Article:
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Work

Erik Satie

Erik Satie Composer

6 Gnossiennes

Performances: 54
Tracks: 152
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Musicology:
  • 6 Gnossiennes
    Year: 1889-97
    Genre: Other Keyboard
    Pr. Instrument: Piano
    • 1.Lent
    • 2.Avec étonnement
    • 3.Lent
    • 4.Lent
    • 5.Modere
    • 6.Avec Conviction et avec une Tristesse Rigoureuse
Erik Satie, a quirky, pioneering man, revealed his true nature in his six Gnossiennes for piano. The first three were written when he was in his early twenties and show his lighter, comical side, only slightly alluding to a period of deep mysticism which was to follow. The title of Satie's Gnossiennes has baffled interpreters. Some believe it is a reference to a gnostic doctrine, others see it as an insinuation to the ancient palace of Knossos (home of the Minotaur and of Ariadne) and the stately Cretan figures endlessly circling the dark pottery there. Whatever purpose the title serves, it is without a doubt that the Rumanian music at the Universal Exposition of Paris of 1889 greatly influenced the life of these works. The following year, Satie was influenced even more when he encountered Joséphin Péladan and the sect of the Rose Croix.

The Gnossiennes stand out from Satie's other compositions in three fundamental ways: they are considered to be one of two priceless testimonies from his youth; they are the first compositions in modern musical history written in bar-less notation; and they are the first of his works to contain his famous witty instructions and indications. Neo-Classical in style, they are each made up of a single mutable rhythmic and harmonic idea that passes through a series of subtle changes. The unusual notations that Satie wrote (Debussy later followed this trend) appear at length throughout the entire work. In the first piece he instructs the player to perform "monotonously and whitely," "very shiningly," and "from afar." The pianist is also told to "ask insistently within yourself," "arm yourself with clairvoyance," "advice yourself carefully," and to "dig into the sound," while playing "with great kindness" and moving "step by step." They do contain repetitive modally based melodies, which when paralleled with their chordal accompaniments, foreshadow Satie's interest in religious chant and monody that later developed into an obsession.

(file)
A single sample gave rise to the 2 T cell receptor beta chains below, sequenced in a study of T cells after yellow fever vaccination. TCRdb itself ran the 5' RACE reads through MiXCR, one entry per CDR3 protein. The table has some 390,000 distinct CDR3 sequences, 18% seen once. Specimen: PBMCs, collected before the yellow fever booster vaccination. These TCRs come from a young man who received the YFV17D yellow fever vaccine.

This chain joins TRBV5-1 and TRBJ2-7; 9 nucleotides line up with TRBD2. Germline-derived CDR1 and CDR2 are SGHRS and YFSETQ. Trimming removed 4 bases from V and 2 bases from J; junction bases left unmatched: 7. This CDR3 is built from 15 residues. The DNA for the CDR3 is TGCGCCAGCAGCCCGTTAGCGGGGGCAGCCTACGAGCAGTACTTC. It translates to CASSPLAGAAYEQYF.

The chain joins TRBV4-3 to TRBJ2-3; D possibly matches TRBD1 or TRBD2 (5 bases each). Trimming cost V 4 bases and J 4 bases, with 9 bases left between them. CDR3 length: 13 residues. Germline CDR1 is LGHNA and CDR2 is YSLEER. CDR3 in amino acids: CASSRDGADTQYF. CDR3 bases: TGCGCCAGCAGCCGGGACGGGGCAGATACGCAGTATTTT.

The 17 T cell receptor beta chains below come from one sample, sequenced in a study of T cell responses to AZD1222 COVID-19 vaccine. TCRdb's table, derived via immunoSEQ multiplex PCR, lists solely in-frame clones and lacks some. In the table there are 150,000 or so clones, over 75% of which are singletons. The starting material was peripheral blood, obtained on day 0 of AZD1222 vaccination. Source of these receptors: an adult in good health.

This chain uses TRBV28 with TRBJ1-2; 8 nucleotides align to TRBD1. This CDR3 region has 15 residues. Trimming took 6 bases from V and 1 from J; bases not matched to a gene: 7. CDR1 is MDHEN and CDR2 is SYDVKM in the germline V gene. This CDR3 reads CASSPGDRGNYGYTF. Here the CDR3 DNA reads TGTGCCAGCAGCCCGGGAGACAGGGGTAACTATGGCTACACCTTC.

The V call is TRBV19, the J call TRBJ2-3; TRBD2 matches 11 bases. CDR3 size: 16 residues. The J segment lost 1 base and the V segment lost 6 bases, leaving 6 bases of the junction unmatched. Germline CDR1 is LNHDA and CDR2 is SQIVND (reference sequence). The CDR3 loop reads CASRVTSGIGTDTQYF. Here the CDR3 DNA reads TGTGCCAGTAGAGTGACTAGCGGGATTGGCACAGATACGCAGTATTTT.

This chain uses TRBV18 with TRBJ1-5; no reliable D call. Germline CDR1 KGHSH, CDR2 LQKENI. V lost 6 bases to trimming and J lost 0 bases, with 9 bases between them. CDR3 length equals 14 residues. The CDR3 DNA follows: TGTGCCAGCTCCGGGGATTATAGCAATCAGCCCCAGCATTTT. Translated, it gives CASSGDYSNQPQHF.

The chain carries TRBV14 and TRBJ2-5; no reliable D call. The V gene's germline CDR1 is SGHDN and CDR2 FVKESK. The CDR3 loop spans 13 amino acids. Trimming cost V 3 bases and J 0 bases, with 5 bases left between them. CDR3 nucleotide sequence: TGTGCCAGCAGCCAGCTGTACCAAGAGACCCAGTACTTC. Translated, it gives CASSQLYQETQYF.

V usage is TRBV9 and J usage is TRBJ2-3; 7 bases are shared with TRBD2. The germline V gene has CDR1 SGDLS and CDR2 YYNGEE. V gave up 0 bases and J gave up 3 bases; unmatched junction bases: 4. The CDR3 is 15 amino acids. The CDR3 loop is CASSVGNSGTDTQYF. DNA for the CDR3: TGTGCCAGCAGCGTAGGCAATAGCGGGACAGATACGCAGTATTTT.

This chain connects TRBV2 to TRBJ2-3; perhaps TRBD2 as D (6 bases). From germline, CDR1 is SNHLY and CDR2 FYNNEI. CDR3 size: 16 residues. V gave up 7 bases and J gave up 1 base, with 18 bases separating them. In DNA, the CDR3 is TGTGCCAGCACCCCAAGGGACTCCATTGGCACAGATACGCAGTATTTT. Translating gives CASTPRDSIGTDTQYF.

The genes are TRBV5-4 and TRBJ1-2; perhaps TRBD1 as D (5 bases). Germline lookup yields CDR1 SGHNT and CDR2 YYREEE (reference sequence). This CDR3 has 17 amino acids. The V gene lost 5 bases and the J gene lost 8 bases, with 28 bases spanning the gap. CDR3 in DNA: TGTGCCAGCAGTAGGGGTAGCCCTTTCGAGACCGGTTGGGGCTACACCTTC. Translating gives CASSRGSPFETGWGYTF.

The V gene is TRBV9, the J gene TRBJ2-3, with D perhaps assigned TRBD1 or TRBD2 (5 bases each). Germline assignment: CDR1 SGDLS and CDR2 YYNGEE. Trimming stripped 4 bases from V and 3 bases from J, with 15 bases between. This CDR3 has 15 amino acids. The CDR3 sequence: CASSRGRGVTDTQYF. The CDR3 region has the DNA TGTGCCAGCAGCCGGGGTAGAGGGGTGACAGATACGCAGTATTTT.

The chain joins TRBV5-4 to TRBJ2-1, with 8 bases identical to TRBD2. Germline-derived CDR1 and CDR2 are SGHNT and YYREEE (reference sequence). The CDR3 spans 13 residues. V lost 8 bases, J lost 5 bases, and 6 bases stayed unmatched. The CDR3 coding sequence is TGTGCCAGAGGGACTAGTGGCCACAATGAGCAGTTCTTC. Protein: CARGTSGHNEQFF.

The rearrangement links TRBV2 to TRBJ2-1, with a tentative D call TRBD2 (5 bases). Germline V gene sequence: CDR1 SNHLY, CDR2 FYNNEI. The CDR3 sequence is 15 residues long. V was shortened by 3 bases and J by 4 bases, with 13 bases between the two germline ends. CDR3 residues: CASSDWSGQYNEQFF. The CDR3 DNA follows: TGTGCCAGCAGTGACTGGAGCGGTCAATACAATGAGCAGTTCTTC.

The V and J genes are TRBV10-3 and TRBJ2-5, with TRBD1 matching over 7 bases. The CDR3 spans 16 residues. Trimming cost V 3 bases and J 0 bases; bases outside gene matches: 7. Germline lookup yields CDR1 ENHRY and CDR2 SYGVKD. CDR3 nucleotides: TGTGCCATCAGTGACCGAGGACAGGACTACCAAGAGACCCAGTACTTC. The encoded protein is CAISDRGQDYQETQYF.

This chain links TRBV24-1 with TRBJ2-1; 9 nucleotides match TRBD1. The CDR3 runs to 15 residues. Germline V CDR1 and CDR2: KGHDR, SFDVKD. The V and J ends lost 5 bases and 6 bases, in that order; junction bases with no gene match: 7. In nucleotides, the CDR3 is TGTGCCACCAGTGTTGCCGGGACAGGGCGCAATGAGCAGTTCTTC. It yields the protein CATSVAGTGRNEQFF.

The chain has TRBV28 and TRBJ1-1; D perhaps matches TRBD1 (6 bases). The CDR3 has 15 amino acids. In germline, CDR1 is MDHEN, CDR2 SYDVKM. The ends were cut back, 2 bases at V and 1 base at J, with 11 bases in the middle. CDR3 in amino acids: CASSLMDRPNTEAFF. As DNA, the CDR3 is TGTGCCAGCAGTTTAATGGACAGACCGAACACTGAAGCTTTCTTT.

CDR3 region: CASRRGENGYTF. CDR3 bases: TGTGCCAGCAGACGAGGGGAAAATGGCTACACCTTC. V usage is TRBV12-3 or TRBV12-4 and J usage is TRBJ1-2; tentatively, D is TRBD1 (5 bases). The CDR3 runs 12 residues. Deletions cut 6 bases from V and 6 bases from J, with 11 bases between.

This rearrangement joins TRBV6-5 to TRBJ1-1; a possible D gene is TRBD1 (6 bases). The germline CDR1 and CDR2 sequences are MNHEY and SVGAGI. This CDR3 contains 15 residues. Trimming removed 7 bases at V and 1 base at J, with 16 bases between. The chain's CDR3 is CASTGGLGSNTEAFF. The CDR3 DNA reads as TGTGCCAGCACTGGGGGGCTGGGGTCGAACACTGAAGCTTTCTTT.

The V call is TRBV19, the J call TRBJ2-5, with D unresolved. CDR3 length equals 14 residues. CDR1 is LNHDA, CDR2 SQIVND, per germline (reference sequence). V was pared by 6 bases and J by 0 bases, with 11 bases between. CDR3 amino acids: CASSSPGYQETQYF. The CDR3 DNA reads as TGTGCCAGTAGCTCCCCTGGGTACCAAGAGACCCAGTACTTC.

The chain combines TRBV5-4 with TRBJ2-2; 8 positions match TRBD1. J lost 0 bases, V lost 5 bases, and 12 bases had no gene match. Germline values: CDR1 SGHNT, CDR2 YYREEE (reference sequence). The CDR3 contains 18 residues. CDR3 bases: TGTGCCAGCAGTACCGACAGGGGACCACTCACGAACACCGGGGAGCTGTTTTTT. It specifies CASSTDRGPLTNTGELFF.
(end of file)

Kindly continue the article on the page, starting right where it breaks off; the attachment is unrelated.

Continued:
In 1968, three new Gnossiennes (4, 5, and 6), were published. They are thought to have been composed after the publication of the first group, which are by far the superior of the six and more popularly chosen for recording. The original Gnossiennes (1, 2, and 3), were orchestrated by Lachberry, the remaining three by Robert Caby. Bearing slight similarities to his Gymnopédies and Sarabandes, Satie's Gnossiennes concisely display his early abilities and his authentic character.